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A Singular Value Decomposition based Space Vector Modulation to Reduce the Output Common-Mode Voltage of Direct Matrix Converters
A Singular Value Decomposition based Space Vector Modulation to Reduce the Output Common-Mode Voltage of Direct Matrix Converters
Journal of Power Electronics. 2016. May, 16(3): 936-945
Copyright © 2016, The Korean Institute Of Power Electronics
  • Received : July 30, 2015
  • Accepted : December 21, 2015
  • Published : May 20, 2016
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About the Authors
Quanxue, Guan
School of Electric Power, South China University of Technology, Guangzhou, China
Ping, Yang
School of Electric Power, South China University of Technology, Guangzhou, China
Quansheng, Guan
School of Electronic and Information Engineering, South China University of Technology, Guangzhou, China
eeqshguan@scut.edu.cn
Xiaohong, Wang
School of Electric Power, South China University of Technology, Guangzhou, China
Qinghua, Wu
School of Electric Power, South China University of Technology, Guangzhou, China

Abstract
Large magnitude common-mode voltage (CMV) and its variation dv/dt have an adverse effect on motor drives that leads to early winding failure and bearing deterioration. For matrix converters, the switch states that connect each output line to a different input phase result in the lowest CMV among all of the valid switch states. To reduce the output CMV for matrix converters, this paper presents a new space vector modulation (SVM) strategy by utilizing these switch states. By this mean, the peak value and the root mean square of the CMV are dramatically decreased. In comparison with the conventional SVM methods this strategy has a similar computation overhead. Experiment results are shown to validate the effectiveness of the proposed modulation method.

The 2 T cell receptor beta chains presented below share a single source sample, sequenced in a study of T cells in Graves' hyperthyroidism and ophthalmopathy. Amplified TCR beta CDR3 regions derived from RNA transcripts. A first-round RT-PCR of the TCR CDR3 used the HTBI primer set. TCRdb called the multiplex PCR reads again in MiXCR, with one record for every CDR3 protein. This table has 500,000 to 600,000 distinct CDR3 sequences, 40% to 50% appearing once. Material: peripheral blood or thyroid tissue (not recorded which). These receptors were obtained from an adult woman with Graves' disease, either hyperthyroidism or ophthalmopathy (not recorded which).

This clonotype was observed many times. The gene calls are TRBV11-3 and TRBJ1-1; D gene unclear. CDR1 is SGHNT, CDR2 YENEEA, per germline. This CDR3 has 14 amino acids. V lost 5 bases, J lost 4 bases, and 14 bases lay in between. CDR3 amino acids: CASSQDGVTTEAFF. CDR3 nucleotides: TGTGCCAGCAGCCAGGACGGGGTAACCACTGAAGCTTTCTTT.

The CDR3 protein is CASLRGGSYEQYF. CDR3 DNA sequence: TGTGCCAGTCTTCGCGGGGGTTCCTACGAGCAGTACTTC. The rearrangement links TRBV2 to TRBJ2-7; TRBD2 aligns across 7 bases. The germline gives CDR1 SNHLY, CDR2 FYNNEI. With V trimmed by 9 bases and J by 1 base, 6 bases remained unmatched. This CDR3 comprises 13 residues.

Keywords
I. INTRODUCTION
For decades, the matrix converter (MC) has been an attractive topology for three-phase AC-AC power conversion [1] - [3] . The main reason for this interest lies in the potential advantages of MCs, such as bi-directional power flow, flexible input power factor, and no large energy storage elements. These superior features have resulted in the extensive attention being paid to MCs.
The modulation strategy is a pivotal factor that impacts on the performance of any converter. The existing modulation methods for MCs are intrinsically based on the well-known pulse-width modulation (PWM) [4] . As a result of such PWM switching pattern, MCs generate staircase-like high frequency common-mode voltage (CMV) waveforms. Unfortunately, large magnitude CMVs together with their high frequency variations are thought to be one of the important reasons for early winding failure and motor bearing deterioration [5] .
To mitigate the CMV of MCs, several methods have been reported in literature. A common-mode canceler that acts similar to an active filter has been proposed [6] . Dual structure converters are applied to either direct- and indirect-MC-fed open-end winding drives to further reduce or eliminate the CMV output [7] - [10] . However, these methods need additional devices that increase the costs and thus are not considered in this paper.
Another method to alleviate the CMV issue is to modify the modulation strategies. Two active vectors with opposite directions [11] - [14] or three nearest-state vectors [13] , [14] are used to replace zero vectors with high CMVs. These methods use more than five vectors, which increases the switching count. In addition, modulation strategies using the three nearest vectors that are adjacent to the reference vectors can only be applied in applications with high voltage transfer ratio (VTR) above 0.667. In order to reduce the switching count, Hong-Hee Lee et al. proposed strategies using two vectors with a 120◦ phase shift [15] , [16] . However, this strategy can be only applied in applications with a low VTR below 0.5.
The switch states that connect each input line to a different output phase and have zero output CMV are not well explored in the aforementioned modulations. The difficulty of including them in the modulation process might account for the fact that they are not widely used. Ren Vargas et al. added a term in the quality function of their predictive current model to control the CMV [17] - [20] . Unforturntely, this method has a high computational overhead. Yugo Tadano et al. tried to use these switch states [21] , [22] . However, this was done at the cost of a complex switch pattern selection.